GOVERNMENT SETS OUT PLANS TO ENSURE BEREAVED FAMILIES CAN ATTEND FUNERALS DURING PANDEMIC
- Councils asked to introduce safe and innovative approaches so that bereaved families can attend funerals
- The Government is clear that close family must be allowed to attend funerals in person
- Guidance published on contingency measures needed by local authorities in managing funerals
Local Government Minister Simon Clarke today wrote to all councils in England to ensure that family members can attend the funerals of their loved ones and that the wishes of the deceased are respected during this pandemic.
The Government has consistently been clear that it is important that funerals are not delayed and take place in line with social distancing guidelines – to protect both those attending and staff.
In a letter to councils Local Government Minister Simon Clarke MP asked all local authorities to work with faith groups and funeral directors to develop safe, sensitive and innovative ways for funerals to take place. He praised the majority of councils who are already working hard to ensure that family members can attend the funerals of their loved ones and that the wishes of the deceased are respected during this pandemic.
Many councils across the country have already introduced innovative approaches to support the wishes of the bereaved and create the closest experience to a normal cremation or burial as possible whilst keeping crematoria staff and those attending funerals of loved ones safe.
Secretary of State Robert Jenrick MP said:
“It is only right that families have a final opportunity to pay their last respects to those they love at this incredibly difficult time.
“Close family must be able to attend funerals in person during this pandemic and can safely do so by following in line with social distancing guidelines. We will continue to work closely with councils to ensure that safe and sensitive measures are put in place all across the country.”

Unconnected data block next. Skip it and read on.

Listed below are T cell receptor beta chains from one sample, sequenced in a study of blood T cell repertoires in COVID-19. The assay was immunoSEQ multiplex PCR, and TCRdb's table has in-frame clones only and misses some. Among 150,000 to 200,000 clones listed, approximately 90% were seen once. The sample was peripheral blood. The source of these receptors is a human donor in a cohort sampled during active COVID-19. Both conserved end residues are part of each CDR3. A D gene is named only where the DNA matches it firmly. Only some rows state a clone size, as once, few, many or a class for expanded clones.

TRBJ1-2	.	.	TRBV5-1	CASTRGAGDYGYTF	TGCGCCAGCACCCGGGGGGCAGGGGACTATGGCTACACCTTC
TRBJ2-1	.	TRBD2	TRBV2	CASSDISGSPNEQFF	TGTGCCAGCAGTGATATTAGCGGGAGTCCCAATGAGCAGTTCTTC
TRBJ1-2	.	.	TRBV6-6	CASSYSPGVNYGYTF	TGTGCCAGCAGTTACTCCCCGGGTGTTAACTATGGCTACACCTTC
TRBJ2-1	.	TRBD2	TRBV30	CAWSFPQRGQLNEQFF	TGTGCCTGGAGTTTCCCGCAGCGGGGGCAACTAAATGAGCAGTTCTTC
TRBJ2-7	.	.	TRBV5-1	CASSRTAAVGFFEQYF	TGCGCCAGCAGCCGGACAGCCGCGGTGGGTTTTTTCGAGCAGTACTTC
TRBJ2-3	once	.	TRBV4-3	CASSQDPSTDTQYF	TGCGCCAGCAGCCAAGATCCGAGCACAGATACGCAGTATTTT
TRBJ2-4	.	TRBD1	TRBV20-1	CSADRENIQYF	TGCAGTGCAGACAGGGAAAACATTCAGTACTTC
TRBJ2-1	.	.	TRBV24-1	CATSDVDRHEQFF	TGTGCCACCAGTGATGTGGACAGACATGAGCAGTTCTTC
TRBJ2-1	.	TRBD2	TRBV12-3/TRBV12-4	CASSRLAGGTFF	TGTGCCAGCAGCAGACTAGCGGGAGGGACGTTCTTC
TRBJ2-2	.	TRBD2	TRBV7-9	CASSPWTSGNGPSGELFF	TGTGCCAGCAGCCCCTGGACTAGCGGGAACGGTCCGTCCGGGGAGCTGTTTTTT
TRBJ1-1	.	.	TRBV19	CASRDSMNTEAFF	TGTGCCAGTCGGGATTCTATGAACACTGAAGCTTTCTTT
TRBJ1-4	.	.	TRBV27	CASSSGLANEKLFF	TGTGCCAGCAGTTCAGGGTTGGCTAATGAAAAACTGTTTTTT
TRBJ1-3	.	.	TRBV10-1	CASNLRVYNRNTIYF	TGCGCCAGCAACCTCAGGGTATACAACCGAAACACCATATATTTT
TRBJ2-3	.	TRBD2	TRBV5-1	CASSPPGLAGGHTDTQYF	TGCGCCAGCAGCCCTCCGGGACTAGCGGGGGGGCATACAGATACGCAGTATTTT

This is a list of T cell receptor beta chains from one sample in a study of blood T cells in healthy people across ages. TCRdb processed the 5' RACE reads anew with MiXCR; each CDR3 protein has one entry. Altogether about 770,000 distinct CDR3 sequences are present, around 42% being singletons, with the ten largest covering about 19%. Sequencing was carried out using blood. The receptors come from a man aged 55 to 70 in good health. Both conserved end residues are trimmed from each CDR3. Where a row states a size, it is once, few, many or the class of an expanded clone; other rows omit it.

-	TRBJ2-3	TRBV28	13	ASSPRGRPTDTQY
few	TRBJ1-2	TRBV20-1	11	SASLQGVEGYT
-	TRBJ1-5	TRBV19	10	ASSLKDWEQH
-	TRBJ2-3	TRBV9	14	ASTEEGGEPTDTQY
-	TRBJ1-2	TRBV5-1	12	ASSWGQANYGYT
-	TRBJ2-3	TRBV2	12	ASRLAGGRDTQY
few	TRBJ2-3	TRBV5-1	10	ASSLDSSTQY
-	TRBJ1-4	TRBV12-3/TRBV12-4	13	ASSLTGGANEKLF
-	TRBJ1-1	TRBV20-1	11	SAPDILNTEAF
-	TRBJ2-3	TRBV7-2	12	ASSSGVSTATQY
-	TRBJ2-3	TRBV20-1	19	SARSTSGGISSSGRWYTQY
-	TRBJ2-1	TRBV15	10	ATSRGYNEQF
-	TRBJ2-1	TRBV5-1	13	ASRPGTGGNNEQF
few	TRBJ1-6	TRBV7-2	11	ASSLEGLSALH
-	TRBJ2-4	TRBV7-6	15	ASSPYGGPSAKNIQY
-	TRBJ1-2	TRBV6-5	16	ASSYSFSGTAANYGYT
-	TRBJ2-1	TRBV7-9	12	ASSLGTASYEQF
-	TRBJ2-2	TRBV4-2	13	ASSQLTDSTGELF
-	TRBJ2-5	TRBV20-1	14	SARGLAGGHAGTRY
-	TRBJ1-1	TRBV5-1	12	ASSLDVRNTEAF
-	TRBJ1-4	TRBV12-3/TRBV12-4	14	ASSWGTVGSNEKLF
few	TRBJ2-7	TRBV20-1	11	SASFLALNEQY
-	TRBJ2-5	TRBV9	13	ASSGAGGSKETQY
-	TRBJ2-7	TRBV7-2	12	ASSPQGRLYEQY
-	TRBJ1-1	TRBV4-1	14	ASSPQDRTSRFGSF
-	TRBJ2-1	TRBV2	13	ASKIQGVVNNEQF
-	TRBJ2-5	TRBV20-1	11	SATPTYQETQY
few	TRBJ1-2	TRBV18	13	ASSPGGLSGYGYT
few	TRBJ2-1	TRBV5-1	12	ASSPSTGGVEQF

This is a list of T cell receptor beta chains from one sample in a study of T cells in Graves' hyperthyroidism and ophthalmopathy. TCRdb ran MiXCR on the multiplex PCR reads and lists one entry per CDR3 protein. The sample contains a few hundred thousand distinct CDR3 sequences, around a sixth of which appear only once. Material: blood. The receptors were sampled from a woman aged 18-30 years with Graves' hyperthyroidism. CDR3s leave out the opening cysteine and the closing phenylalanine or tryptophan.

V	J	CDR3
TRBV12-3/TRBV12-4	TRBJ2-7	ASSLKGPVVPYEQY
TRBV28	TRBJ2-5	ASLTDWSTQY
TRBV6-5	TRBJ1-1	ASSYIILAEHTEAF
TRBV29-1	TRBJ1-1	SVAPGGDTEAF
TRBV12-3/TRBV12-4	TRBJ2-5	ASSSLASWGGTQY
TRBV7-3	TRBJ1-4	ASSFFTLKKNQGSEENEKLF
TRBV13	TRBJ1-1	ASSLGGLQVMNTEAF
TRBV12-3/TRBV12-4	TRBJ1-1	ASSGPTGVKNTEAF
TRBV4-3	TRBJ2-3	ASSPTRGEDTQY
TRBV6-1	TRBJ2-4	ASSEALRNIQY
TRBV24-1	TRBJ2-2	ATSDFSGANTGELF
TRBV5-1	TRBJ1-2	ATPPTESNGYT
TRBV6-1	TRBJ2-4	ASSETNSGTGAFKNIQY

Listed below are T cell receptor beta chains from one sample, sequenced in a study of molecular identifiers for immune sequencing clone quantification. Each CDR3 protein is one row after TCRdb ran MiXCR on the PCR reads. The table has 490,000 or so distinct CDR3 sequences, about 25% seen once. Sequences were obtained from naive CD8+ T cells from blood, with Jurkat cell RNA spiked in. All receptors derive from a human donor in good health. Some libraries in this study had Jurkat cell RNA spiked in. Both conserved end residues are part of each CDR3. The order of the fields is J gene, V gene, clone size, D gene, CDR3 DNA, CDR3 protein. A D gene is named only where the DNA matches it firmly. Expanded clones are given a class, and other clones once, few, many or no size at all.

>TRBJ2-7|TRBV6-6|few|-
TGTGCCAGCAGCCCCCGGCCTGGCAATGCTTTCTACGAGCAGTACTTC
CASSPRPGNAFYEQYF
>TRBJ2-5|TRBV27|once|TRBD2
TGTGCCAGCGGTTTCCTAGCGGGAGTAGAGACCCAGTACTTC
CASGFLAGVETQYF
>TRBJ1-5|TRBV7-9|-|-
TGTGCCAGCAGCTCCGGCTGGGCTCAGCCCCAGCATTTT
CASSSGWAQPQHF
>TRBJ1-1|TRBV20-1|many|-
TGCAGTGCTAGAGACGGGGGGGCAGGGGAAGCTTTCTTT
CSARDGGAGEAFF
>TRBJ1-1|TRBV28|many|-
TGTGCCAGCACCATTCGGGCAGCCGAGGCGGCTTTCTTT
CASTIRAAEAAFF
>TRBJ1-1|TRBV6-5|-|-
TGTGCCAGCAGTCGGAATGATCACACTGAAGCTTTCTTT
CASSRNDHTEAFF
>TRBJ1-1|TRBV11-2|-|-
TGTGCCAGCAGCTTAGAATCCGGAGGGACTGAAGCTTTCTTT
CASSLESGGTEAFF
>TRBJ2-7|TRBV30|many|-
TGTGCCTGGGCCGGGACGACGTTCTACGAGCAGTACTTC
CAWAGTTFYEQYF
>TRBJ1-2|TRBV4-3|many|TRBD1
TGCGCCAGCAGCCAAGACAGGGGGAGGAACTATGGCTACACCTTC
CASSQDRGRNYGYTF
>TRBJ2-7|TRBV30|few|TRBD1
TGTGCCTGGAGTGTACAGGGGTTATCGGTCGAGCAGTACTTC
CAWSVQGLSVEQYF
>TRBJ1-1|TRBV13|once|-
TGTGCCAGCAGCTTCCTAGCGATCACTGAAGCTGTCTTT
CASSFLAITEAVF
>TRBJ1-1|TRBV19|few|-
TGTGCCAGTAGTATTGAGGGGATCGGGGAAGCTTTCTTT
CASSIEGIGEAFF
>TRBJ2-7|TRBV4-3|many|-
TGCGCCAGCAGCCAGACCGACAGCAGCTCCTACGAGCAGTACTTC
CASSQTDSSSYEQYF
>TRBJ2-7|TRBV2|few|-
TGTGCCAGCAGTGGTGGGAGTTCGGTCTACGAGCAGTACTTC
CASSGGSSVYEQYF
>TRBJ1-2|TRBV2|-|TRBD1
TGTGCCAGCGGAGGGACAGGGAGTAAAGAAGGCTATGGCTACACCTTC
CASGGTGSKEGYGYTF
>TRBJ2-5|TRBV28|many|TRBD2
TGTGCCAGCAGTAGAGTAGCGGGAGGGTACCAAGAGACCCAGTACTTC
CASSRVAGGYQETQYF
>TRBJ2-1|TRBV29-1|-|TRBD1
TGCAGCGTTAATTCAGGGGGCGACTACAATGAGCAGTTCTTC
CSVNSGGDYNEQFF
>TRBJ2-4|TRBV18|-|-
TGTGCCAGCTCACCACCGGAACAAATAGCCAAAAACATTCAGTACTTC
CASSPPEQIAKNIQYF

Local Government Minister Simon Clarke MP said:
“Nobody wants to have to consider funeral plans for a loved one at this difficult time – but it’s important that funerals are not delayed.
“Many councils have already put in place innovative arrangements so funerals can take place in a safe and sensitive fashion. I want all councils to consider how best to facilitate funerals so close family can attend and mourn their loved ones in an appropriate way. This will help to ensure that people can be laid to rest with dignity, and that their final wishes and beliefs are respected while we protect the public from the spread of coronavirus.”
The government has also published new guidance for councils which outlines contingency measures as set out in Schedule 28 of the Coronavirus Act. These powers allow councils to issue direction if required on whether to bury or cremate someone, to direct crematoria to operate longer hours and to direct funeral directors to have shorter services. The government has always been clear that these will only be triggered in exceptional circumstances if there is a public health risk.
The government has worked closely with faith groups to ensure religious requirements and wishes are considered when making funeral arrangements, including the need for burial or cremation.